Archive for 'opinion'

Social Media Power

Over the past 24 hours I’ve been reminded (again) how powerful Social Media has become in our daily life.  For instance, Gary Vaynerchuk has a daily video blog, and he was asking everyone to make today (April 3, 2008) “Good People Day.” I have never met Gary in person, but I feel as if I know him through his videos and his blog posts.  Gary is Gary–that’s what’s great about him.  I don’t think he’d be any different in person than he is in his videos and blog posts–therefore I consider Gary a friend even though we’ve never had face to face encounters.  I really like the guy, but I’m sure there are those that may not “get him.”  He’s not hiding from that though–he’s embracing it so I’m trying to do my part to help out a friend.  On my Facebook page, I’ve added three new friends and sent out a lot of “good karma” to several of my friends on there as a result of Gary’s initiative.

All of this got me to thinking, “how does a movement take form so quickly?”  Imagine something like this 15 years ago–it would have taken a metric ton of press coverage to spread as quickly as it has, but it’s reached little old Louisville, KY just as quickly as Gary posted his daily video blog entry last evening.  I noticed Todd Earwood Twittering about “Good People Day” just a moment ago and realized something like this can spread like wildfire in little to no time in just a day, and the power of that shouldn’t be underestimated.  So how would someone new to the social media landscape tap into something like this?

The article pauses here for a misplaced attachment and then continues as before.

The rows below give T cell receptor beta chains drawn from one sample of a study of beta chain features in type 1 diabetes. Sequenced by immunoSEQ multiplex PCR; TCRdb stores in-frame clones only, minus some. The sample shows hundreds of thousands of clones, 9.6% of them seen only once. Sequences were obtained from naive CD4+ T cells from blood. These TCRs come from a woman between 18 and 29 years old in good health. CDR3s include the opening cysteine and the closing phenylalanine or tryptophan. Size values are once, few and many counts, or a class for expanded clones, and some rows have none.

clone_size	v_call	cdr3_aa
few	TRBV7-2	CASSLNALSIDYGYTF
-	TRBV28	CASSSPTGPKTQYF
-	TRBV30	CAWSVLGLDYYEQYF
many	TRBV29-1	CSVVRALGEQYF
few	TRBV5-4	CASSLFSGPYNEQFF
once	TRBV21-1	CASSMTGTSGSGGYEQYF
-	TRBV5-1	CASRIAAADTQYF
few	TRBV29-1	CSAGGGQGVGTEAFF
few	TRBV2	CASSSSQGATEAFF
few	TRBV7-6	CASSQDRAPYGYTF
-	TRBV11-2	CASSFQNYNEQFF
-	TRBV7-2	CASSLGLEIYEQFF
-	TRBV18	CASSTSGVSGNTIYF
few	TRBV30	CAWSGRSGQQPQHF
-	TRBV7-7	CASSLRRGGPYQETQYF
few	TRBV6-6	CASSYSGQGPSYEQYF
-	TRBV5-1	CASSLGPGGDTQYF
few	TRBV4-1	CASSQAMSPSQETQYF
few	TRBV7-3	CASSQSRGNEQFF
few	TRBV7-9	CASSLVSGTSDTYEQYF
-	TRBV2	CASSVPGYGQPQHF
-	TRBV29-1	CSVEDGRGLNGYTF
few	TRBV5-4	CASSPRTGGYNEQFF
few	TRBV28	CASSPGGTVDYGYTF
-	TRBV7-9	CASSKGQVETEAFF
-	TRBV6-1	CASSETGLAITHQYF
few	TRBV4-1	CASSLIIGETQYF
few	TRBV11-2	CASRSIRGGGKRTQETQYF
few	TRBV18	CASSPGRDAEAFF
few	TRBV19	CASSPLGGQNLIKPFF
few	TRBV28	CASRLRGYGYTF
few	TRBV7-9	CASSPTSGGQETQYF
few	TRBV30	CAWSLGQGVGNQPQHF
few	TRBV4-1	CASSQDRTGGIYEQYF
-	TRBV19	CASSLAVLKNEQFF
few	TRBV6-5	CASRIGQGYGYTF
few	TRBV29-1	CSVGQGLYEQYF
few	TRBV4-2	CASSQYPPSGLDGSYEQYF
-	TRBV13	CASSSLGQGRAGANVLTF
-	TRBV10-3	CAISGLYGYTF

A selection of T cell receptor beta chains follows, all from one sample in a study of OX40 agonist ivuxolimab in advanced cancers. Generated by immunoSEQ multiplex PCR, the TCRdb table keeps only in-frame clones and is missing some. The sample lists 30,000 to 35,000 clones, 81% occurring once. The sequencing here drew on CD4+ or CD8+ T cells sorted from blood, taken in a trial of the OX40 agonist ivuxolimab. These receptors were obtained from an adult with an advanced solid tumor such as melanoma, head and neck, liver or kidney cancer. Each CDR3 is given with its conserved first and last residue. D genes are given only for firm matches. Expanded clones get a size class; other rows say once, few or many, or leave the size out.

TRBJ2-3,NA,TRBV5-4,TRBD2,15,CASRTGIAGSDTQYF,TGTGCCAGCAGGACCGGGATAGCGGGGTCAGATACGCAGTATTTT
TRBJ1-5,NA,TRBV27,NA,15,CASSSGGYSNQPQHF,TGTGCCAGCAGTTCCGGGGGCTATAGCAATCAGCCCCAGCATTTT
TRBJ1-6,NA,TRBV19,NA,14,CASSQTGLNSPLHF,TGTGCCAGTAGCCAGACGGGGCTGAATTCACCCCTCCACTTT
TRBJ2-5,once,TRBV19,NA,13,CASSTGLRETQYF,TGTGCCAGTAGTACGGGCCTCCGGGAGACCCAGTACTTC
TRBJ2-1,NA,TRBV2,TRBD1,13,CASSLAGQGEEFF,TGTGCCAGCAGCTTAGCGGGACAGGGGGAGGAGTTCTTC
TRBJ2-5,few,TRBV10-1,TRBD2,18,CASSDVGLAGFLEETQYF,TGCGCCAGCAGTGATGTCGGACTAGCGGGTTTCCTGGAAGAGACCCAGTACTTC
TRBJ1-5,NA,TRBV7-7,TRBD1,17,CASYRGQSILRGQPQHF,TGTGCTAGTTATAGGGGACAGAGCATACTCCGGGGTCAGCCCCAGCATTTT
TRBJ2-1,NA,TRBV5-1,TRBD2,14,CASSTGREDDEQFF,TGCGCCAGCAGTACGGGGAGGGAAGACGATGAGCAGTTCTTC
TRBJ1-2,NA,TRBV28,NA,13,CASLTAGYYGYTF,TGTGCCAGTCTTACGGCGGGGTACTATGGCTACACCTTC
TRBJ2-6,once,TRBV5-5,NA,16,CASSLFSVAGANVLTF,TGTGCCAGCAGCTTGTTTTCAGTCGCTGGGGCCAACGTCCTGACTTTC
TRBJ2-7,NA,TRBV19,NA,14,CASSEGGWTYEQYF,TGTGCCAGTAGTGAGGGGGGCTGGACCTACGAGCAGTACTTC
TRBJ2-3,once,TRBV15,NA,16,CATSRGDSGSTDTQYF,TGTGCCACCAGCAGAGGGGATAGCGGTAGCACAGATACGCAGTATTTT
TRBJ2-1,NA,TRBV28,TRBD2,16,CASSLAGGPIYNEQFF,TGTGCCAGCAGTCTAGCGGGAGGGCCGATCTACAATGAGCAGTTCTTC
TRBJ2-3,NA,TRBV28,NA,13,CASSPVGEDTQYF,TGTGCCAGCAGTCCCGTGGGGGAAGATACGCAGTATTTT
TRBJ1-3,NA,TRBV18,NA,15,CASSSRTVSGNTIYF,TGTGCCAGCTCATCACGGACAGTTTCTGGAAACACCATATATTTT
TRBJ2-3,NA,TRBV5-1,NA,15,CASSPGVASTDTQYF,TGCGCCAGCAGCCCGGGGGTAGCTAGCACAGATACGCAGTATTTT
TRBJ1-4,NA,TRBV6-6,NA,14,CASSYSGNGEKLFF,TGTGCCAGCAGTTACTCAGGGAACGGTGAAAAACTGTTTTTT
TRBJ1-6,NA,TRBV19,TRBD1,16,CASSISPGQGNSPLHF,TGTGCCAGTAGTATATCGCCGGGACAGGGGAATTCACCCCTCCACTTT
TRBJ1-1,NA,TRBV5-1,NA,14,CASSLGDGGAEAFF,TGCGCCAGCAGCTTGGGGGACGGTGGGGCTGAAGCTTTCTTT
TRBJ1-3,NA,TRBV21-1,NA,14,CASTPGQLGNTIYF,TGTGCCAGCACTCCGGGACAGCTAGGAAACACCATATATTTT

1. Social media is not a whole lot different from developing relationships offline.  It takes time to develop relationships, and it takes even longer to develop deep relationships so don’t expect to go online and generate a massive following in a couple of weeks that will promote your “cause.”
  2. Be genuine.  The social media world can sense a fake so always be yourself.  That’s the person you’re best at playing anyway so don’t try to deviate from that in an effort to compromise others’ trust.
  3. Participate without being a stalker or attention hog.  Observe for a bit then chime in (in kind) when something interests you, but don’t hog the conversation or spotlight.  It’s not all about you with social media.
  4. Remember: it’s inclusion vs. exclusion.  “Old media” was all about keeping people out and controlling the message at all times.  New media is all about networks of people with varying interests connecting with one another and socializing in a way that fits them.  They’re free to spread whatever message they want via whatever medium they feel most comfortable.

So why do you think “old media” feels so threatened by new media?  They can’t control the message anymore, and all of the rules of reporting JUST the facts have vanished.  People’s opinions actually matter now.  Water cooler conversation is just as important as an article you see in the newspaper if not more so today.

In the “old days,” a person was rarely called out by name in print unless they had consented or they had done something wrong to which they gave up the right to consent.  In today’s social media world, it’s not uncommon to see someone blog about someone in a positive manner and name them by name while linking back to them to help include more people in the mix and help them get to know more of the writer’s circle of friends.  That’s the “social” in social media.